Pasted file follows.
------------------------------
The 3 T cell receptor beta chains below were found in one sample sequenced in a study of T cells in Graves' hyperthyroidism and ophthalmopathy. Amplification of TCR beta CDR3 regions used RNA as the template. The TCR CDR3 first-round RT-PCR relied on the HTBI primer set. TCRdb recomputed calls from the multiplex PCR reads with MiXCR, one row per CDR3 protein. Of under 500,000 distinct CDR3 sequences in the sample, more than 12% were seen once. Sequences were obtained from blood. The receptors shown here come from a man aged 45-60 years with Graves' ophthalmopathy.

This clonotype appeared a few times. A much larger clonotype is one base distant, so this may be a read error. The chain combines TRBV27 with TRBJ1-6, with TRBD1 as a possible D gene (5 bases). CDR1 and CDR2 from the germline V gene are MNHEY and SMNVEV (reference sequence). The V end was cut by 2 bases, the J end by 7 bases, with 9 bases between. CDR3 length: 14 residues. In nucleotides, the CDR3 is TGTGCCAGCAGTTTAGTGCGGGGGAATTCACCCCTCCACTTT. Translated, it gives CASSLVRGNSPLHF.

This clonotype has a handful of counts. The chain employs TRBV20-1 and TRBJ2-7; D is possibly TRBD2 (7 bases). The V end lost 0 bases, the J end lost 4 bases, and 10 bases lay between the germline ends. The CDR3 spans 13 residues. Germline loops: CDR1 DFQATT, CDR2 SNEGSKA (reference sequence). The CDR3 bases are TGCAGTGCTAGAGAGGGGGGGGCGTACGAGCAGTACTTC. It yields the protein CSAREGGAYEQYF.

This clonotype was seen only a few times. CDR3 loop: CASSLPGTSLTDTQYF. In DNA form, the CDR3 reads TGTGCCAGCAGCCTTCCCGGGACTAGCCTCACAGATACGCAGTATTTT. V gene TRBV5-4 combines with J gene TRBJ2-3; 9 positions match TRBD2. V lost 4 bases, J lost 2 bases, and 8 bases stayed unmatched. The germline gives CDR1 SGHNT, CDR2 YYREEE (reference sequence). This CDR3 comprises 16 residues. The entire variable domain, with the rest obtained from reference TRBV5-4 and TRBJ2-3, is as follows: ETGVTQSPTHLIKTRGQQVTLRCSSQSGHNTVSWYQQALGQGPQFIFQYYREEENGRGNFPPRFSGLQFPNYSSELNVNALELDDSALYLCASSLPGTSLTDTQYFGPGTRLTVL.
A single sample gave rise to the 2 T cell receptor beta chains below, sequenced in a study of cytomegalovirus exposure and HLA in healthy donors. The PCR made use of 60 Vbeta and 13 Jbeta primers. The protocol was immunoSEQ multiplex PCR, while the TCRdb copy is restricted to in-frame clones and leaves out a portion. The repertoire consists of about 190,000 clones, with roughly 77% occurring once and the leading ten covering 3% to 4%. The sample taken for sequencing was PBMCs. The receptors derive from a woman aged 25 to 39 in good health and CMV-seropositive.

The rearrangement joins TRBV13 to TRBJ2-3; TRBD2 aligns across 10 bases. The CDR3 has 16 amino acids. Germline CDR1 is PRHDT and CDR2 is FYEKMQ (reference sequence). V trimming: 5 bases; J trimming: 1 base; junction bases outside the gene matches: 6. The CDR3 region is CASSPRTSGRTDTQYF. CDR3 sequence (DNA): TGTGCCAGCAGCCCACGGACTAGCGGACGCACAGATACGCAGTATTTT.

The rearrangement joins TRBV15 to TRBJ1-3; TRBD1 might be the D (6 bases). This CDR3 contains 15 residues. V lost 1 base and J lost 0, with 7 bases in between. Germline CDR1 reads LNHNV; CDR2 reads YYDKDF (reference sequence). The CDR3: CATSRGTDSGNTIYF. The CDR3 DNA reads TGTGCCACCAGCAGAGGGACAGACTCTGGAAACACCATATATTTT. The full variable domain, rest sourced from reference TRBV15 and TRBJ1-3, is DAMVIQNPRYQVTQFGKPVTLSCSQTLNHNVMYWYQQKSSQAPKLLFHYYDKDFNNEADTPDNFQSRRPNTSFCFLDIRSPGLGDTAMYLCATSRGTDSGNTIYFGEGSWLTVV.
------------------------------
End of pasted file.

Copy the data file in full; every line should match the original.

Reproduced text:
The 3 T cell receptor beta chains below were found in one sample sequenced in a study of T cells in Graves' hyperthyroidism and ophthalmopathy. Amplification of TCR beta CDR3 regions used RNA as the template. The TCR CDR3 first-round RT-PCR relied on the HTBI primer set. TCRdb recomputed calls from the multiplex PCR reads with MiXCR, one row per CDR3 protein. Of under 500,000 distinct CDR3 sequences in the sample, more than 12% were seen once. Sequences were obtained from blood. The receptors shown here come from a man aged 45-60 years with Graves' ophthalmopathy.

This clonotype appeared a few times. A much larger clonotype is one base distant, so this may be a read error. The chain combines TRBV27 with TRBJ1-6, with TRBD1 as a possible D gene (5 bases). CDR1 and CDR2 from the germline V gene are MNHEY and SMNVEV (reference sequence). The V end was cut by 2 bases, the J end by 7 bases, with 9 bases between. CDR3 length: 14 residues. In nucleotides, the CDR3 is TGTGCCAGCAGTTTAGTGCGGGGGAATTCACCCCTCCACTTT. Translated, it gives CASSLVRGNSPLHF.

This clonotype has a handful of counts. The chain employs TRBV20-1 and TRBJ2-7; D is possibly TRBD2 (7 bases). The V end lost 0 bases, the J end lost 4 bases, and 10 bases lay between the germline ends. The CDR3 spans 13 residues. Germline loops: CDR1 DFQATT, CDR2 SNEGSKA (reference sequence). The CDR3 bases are TGCAGTGCTAGAGAGGGGGGGGCGTACGAGCAGTACTTC. It yields the protein CSAREGGAYEQYF.

This clonotype was seen only a few times. CDR3 loop: CASSLPGTSLTDTQYF. In DNA form, the CDR3 reads TGTGCCAGCAGCCTTCCCGGGACTAGCCTCACAGATACGCAGTATTTT. V gene TRBV5-4 combines with J gene TRBJ2-3; 9 positions match TRBD2. V lost 4 bases, J lost 2 bases, and 8 bases stayed unmatched. The germline gives CDR1 SGHNT, CDR2 YYREEE (reference sequence). This CDR3 comprises 16 residues. The entire variable domain, with the rest obtained from reference TRBV5-4 and TRBJ2-3, is as follows: ETGVTQSPTHLIKTRGQQVTLRCSSQSGHNTVSWYQQALGQGPQFIFQYYREEENGRGNFPPRFSGLQFPNYSSELNVNALELDDSALYLCASSLPGTSLTDTQYFGPGTRLTVL.
A single sample gave rise to the 2 T cell receptor beta chains below, sequenced in a study of cytomegalovirus exposure and HLA in healthy donors. The PCR made use of 60 Vbeta and 13 Jbeta primers. The protocol was immunoSEQ multiplex PCR, while the TCRdb copy is restricted to in-frame clones and leaves out a portion. The repertoire consists of about 190,000 clones, with roughly 77% occurring once and the leading ten covering 3% to 4%. The sample taken for sequencing was PBMCs. The receptors derive from a woman aged 25 to 39 in good health and CMV-seropositive.

The rearrangement joins TRBV13 to TRBJ2-3; TRBD2 aligns across 10 bases. The CDR3 has 16 amino acids. Germline CDR1 is PRHDT and CDR2 is FYEKMQ (reference sequence). V trimming: 5 bases; J trimming: 1 base; junction bases outside the gene matches: 6. The CDR3 region is CASSPRTSGRTDTQYF. CDR3 sequence (DNA): TGTGCCAGCAGCCCACGGACTAGCGGACGCACAGATACGCAGTATTTT.

The rearrangement joins TRBV15 to TRBJ1-3; TRBD1 might be the D (6 bases). This CDR3 contains 15 residues. V lost 1 base and J lost 0, with 7 bases in between. Germline CDR1 reads LNHNV; CDR2 reads YYDKDF (reference sequence). The CDR3: CATSRGTDSGNTIYF. The CDR3 DNA reads TGTGCCACCAGCAGAGGGACAGACTCTGGAAACACCATATATTTT. The full variable domain, rest sourced from reference TRBV15 and TRBJ1-3, is DAMVIQNPRYQVTQFGKPVTLSCSQTLNHNVMYWYQQKSSQAPKLLFHYYDKDFNNEADTPDNFQSRRPNTSFCFLDIRSPGLGDTAMYLCATSRGTDSGNTIYFGEGSWLTVV.